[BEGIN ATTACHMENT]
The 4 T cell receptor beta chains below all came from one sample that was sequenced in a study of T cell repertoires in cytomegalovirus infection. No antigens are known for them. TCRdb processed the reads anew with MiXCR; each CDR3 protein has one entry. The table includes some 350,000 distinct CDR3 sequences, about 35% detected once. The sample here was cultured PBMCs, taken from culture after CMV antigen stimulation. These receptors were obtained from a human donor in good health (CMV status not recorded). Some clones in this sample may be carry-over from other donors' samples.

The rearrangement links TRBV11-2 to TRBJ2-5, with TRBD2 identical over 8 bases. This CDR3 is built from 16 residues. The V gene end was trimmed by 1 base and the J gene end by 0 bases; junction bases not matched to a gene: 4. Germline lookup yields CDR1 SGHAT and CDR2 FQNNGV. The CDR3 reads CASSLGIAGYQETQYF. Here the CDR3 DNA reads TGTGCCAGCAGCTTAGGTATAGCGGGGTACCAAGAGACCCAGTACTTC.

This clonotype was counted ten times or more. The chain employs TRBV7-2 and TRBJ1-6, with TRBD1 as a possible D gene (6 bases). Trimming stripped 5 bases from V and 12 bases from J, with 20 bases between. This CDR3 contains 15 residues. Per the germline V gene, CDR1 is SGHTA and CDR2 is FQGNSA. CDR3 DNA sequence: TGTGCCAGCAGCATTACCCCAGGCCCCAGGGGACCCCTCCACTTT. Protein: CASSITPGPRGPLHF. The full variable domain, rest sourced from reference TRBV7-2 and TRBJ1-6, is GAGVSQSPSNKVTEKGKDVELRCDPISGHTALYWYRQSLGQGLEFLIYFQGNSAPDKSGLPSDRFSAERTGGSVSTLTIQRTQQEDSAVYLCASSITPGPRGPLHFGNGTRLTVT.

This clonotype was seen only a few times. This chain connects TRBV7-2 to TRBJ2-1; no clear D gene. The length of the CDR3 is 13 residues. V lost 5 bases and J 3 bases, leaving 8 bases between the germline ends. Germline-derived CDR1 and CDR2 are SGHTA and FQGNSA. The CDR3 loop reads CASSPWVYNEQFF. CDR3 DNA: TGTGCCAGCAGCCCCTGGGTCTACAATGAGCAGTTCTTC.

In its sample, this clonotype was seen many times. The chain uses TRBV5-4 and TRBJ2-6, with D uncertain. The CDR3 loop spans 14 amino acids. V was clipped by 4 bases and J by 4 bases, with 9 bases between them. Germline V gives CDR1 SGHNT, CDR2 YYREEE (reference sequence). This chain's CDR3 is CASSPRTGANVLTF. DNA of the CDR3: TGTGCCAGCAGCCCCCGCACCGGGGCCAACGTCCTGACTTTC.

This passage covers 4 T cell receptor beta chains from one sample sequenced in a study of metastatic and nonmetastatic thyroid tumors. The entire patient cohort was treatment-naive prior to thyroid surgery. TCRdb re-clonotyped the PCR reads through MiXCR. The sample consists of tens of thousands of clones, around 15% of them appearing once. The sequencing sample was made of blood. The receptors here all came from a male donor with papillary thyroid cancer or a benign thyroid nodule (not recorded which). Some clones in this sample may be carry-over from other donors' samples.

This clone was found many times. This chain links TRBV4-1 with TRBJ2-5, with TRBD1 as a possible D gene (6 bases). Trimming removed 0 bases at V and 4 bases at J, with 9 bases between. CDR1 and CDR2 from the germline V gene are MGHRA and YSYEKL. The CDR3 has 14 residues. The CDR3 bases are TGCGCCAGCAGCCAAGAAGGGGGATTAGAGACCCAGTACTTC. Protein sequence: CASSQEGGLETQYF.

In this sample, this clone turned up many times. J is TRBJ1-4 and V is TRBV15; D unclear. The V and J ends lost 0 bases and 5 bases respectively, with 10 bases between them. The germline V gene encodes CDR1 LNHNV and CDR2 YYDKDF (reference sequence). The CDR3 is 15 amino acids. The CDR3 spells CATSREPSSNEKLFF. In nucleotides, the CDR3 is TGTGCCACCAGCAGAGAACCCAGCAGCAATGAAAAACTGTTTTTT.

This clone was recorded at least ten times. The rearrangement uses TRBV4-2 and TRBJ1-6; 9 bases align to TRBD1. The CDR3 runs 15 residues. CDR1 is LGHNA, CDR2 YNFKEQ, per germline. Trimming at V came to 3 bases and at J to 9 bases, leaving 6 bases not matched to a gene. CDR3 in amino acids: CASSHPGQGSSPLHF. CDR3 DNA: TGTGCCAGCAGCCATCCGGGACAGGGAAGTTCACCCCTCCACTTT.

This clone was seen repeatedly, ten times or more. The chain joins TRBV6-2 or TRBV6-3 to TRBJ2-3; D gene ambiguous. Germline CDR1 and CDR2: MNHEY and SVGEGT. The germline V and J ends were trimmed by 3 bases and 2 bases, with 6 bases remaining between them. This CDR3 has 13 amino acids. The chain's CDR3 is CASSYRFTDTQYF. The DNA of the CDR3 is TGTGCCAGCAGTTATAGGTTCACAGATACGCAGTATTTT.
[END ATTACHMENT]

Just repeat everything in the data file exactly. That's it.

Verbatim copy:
The 4 T cell receptor beta chains below all came from one sample that was sequenced in a study of T cell repertoires in cytomegalovirus infection. No antigens are known for them. TCRdb processed the reads anew with MiXCR; each CDR3 protein has one entry. The table includes some 350,000 distinct CDR3 sequences, about 35% detected once. The sample here was cultured PBMCs, taken from culture after CMV antigen stimulation. These receptors were obtained from a human donor in good health (CMV status not recorded). Some clones in this sample may be carry-over from other donors' samples.

The rearrangement links TRBV11-2 to TRBJ2-5, with TRBD2 identical over 8 bases. This CDR3 is built from 16 residues. The V gene end was trimmed by 1 base and the J gene end by 0 bases; junction bases not matched to a gene: 4. Germline lookup yields CDR1 SGHAT and CDR2 FQNNGV. The CDR3 reads CASSLGIAGYQETQYF. Here the CDR3 DNA reads TGTGCCAGCAGCTTAGGTATAGCGGGGTACCAAGAGACCCAGTACTTC.

This clonotype was counted ten times or more. The chain employs TRBV7-2 and TRBJ1-6, with TRBD1 as a possible D gene (6 bases). Trimming stripped 5 bases from V and 12 bases from J, with 20 bases between. This CDR3 contains 15 residues. Per the germline V gene, CDR1 is SGHTA and CDR2 is FQGNSA. CDR3 DNA sequence: TGTGCCAGCAGCATTACCCCAGGCCCCAGGGGACCCCTCCACTTT. Protein: CASSITPGPRGPLHF. The full variable domain, rest sourced from reference TRBV7-2 and TRBJ1-6, is GAGVSQSPSNKVTEKGKDVELRCDPISGHTALYWYRQSLGQGLEFLIYFQGNSAPDKSGLPSDRFSAERTGGSVSTLTIQRTQQEDSAVYLCASSITPGPRGPLHFGNGTRLTVT.

This clonotype was seen only a few times. This chain connects TRBV7-2 to TRBJ2-1; no clear D gene. The length of the CDR3 is 13 residues. V lost 5 bases and J 3 bases, leaving 8 bases between the germline ends. Germline-derived CDR1 and CDR2 are SGHTA and FQGNSA. The CDR3 loop reads CASSPWVYNEQFF. CDR3 DNA: TGTGCCAGCAGCCCCTGGGTCTACAATGAGCAGTTCTTC.

In its sample, this clonotype was seen many times. The chain uses TRBV5-4 and TRBJ2-6, with D uncertain. The CDR3 loop spans 14 amino acids. V was clipped by 4 bases and J by 4 bases, with 9 bases between them. Germline V gives CDR1 SGHNT, CDR2 YYREEE (reference sequence). This chain's CDR3 is CASSPRTGANVLTF. DNA of the CDR3: TGTGCCAGCAGCCCCCGCACCGGGGCCAACGTCCTGACTTTC.

This passage covers 4 T cell receptor beta chains from one sample sequenced in a study of metastatic and nonmetastatic thyroid tumors. The entire patient cohort was treatment-naive prior to thyroid surgery. TCRdb re-clonotyped the PCR reads through MiXCR. The sample consists of tens of thousands of clones, around 15% of them appearing once. The sequencing sample was made of blood. The receptors here all came from a male donor with papillary thyroid cancer or a benign thyroid nodule (not recorded which). Some clones in this sample may be carry-over from other donors' samples.

This clone was found many times. This chain links TRBV4-1 with TRBJ2-5, with TRBD1 as a possible D gene (6 bases). Trimming removed 0 bases at V and 4 bases at J, with 9 bases between. CDR1 and CDR2 from the germline V gene are MGHRA and YSYEKL. The CDR3 has 14 residues. The CDR3 bases are TGCGCCAGCAGCCAAGAAGGGGGATTAGAGACCCAGTACTTC. Protein sequence: CASSQEGGLETQYF.

In this sample, this clone turned up many times. J is TRBJ1-4 and V is TRBV15; D unclear. The V and J ends lost 0 bases and 5 bases respectively, with 10 bases between them. The germline V gene encodes CDR1 LNHNV and CDR2 YYDKDF (reference sequence). The CDR3 is 15 amino acids. The CDR3 spells CATSREPSSNEKLFF. In nucleotides, the CDR3 is TGTGCCACCAGCAGAGAACCCAGCAGCAATGAAAAACTGTTTTTT.

This clone was recorded at least ten times. The rearrangement uses TRBV4-2 and TRBJ1-6; 9 bases align to TRBD1. The CDR3 runs 15 residues. CDR1 is LGHNA, CDR2 YNFKEQ, per germline. Trimming at V came to 3 bases and at J to 9 bases, leaving 6 bases not matched to a gene. CDR3 in amino acids: CASSHPGQGSSPLHF. CDR3 DNA: TGTGCCAGCAGCCATCCGGGACAGGGAAGTTCACCCCTCCACTTT.

This clone was seen repeatedly, ten times or more. The chain joins TRBV6-2 or TRBV6-3 to TRBJ2-3; D gene ambiguous. Germline CDR1 and CDR2: MNHEY and SVGEGT. The germline V and J ends were trimmed by 3 bases and 2 bases, with 6 bases remaining between them. This CDR3 has 13 amino acids. The chain's CDR3 is CASSYRFTDTQYF. The DNA of the CDR3 is TGTGCCAGCAGTTATAGGTTCACAGATACGCAGTATTTT.